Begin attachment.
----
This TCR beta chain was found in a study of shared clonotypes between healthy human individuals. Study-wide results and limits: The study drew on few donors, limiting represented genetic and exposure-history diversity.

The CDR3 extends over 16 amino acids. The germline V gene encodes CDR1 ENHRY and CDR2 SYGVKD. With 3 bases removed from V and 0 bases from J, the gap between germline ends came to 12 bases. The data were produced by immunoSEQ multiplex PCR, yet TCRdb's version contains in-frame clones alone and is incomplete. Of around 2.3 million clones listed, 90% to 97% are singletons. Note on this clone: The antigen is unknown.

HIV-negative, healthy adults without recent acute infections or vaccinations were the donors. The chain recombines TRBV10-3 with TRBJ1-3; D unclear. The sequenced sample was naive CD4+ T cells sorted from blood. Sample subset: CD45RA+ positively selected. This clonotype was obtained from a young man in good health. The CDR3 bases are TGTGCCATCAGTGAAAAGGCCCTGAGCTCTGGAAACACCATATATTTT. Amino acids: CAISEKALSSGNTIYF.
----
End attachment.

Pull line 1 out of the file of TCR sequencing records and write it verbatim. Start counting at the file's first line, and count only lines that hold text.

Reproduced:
This TCR beta chain was found in a study of shared clonotypes between healthy human individuals. Study-wide results and limits: The study drew on few donors, limiting represented genetic and exposure-history diversity.